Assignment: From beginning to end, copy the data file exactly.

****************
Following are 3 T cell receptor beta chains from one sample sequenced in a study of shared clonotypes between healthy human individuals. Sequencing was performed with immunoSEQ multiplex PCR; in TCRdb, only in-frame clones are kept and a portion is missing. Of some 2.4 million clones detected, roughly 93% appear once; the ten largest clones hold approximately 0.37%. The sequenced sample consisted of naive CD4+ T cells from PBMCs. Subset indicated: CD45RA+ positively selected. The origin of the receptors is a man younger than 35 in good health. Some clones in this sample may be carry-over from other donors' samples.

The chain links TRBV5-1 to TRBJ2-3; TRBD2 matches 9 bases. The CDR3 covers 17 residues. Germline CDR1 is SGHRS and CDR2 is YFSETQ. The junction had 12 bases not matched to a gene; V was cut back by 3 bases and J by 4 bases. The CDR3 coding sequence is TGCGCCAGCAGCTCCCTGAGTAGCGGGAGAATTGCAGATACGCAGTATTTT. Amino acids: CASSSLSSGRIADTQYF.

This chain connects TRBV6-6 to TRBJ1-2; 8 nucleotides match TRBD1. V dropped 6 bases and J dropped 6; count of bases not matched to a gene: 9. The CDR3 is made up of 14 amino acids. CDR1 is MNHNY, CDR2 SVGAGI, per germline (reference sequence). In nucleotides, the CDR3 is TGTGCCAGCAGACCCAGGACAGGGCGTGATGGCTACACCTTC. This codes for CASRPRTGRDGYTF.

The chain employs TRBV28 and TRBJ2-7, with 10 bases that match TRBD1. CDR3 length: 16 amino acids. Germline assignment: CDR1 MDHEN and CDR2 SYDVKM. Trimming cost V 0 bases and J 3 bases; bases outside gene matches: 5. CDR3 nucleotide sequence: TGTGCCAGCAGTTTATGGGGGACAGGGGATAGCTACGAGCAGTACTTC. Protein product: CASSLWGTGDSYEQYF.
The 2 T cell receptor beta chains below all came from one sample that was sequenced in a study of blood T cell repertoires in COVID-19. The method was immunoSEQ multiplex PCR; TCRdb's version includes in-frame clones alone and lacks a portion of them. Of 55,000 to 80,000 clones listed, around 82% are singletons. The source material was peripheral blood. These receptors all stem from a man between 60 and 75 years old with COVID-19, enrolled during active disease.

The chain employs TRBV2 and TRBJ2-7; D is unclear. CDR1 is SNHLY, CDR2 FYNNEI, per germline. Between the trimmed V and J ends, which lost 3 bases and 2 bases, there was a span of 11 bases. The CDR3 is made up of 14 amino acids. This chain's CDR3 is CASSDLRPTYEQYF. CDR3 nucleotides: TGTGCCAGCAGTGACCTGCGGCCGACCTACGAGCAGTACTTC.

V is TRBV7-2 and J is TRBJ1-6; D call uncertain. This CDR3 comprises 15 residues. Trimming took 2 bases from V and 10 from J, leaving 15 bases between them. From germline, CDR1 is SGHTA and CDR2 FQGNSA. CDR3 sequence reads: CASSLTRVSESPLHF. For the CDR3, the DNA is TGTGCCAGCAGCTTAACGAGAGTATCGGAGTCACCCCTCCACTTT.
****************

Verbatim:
Following are 3 T cell receptor beta chains from one sample sequenced in a study of shared clonotypes between healthy human individuals. Sequencing was performed with immunoSEQ multiplex PCR; in TCRdb, only in-frame clones are kept and a portion is missing. Of some 2.4 million clones detected, roughly 93% appear once; the ten largest clones hold approximately 0.37%. The sequenced sample consisted of naive CD4+ T cells from PBMCs. Subset indicated: CD45RA+ positively selected. The origin of the receptors is a man younger than 35 in good health. Some clones in this sample may be carry-over from other donors' samples.

The chain links TRBV5-1 to TRBJ2-3; TRBD2 matches 9 bases. The CDR3 covers 17 residues. Germline CDR1 is SGHRS and CDR2 is YFSETQ. The junction had 12 bases not matched to a gene; V was cut back by 3 bases and J by 4 bases. The CDR3 coding sequence is TGCGCCAGCAGCTCCCTGAGTAGCGGGAGAATTGCAGATACGCAGTATTTT. Amino acids: CASSSLSSGRIADTQYF.

This chain connects TRBV6-6 to TRBJ1-2; 8 nucleotides match TRBD1. V dropped 6 bases and J dropped 6; count of bases not matched to a gene: 9. The CDR3 is made up of 14 amino acids. CDR1 is MNHNY, CDR2 SVGAGI, per germline (reference sequence). In nucleotides, the CDR3 is TGTGCCAGCAGACCCAGGACAGGGCGTGATGGCTACACCTTC. This codes for CASRPRTGRDGYTF.

The chain employs TRBV28 and TRBJ2-7, with 10 bases that match TRBD1. CDR3 length: 16 amino acids. Germline assignment: CDR1 MDHEN and CDR2 SYDVKM. Trimming cost V 0 bases and J 3 bases; bases outside gene matches: 5. CDR3 nucleotide sequence: TGTGCCAGCAGTTTATGGGGGACAGGGGATAGCTACGAGCAGTACTTC. Protein product: CASSLWGTGDSYEQYF.
The 2 T cell receptor beta chains below all came from one sample that was sequenced in a study of blood T cell repertoires in COVID-19. The method was immunoSEQ multiplex PCR; TCRdb's version includes in-frame clones alone and lacks a portion of them. Of 55,000 to 80,000 clones listed, around 82% are singletons. The source material was peripheral blood. These receptors all stem from a man between 60 and 75 years old with COVID-19, enrolled during active disease.

The chain employs TRBV2 and TRBJ2-7; D is unclear. CDR1 is SNHLY, CDR2 FYNNEI, per germline. Between the trimmed V and J ends, which lost 3 bases and 2 bases, there was a span of 11 bases. The CDR3 is made up of 14 amino acids. This chain's CDR3 is CASSDLRPTYEQYF. CDR3 nucleotides: TGTGCCAGCAGTGACCTGCGGCCGACCTACGAGCAGTACTTC.

V is TRBV7-2 and J is TRBJ1-6; D call uncertain. This CDR3 comprises 15 residues. Trimming took 2 bases from V and 10 from J, leaving 15 bases between them. From germline, CDR1 is SGHTA and CDR2 FQGNSA. CDR3 sequence reads: CASSLTRVSESPLHF. For the CDR3, the DNA is TGTGCCAGCAGCTTAACGAGAGTATCGGAGTCACCCCTCCACTTT.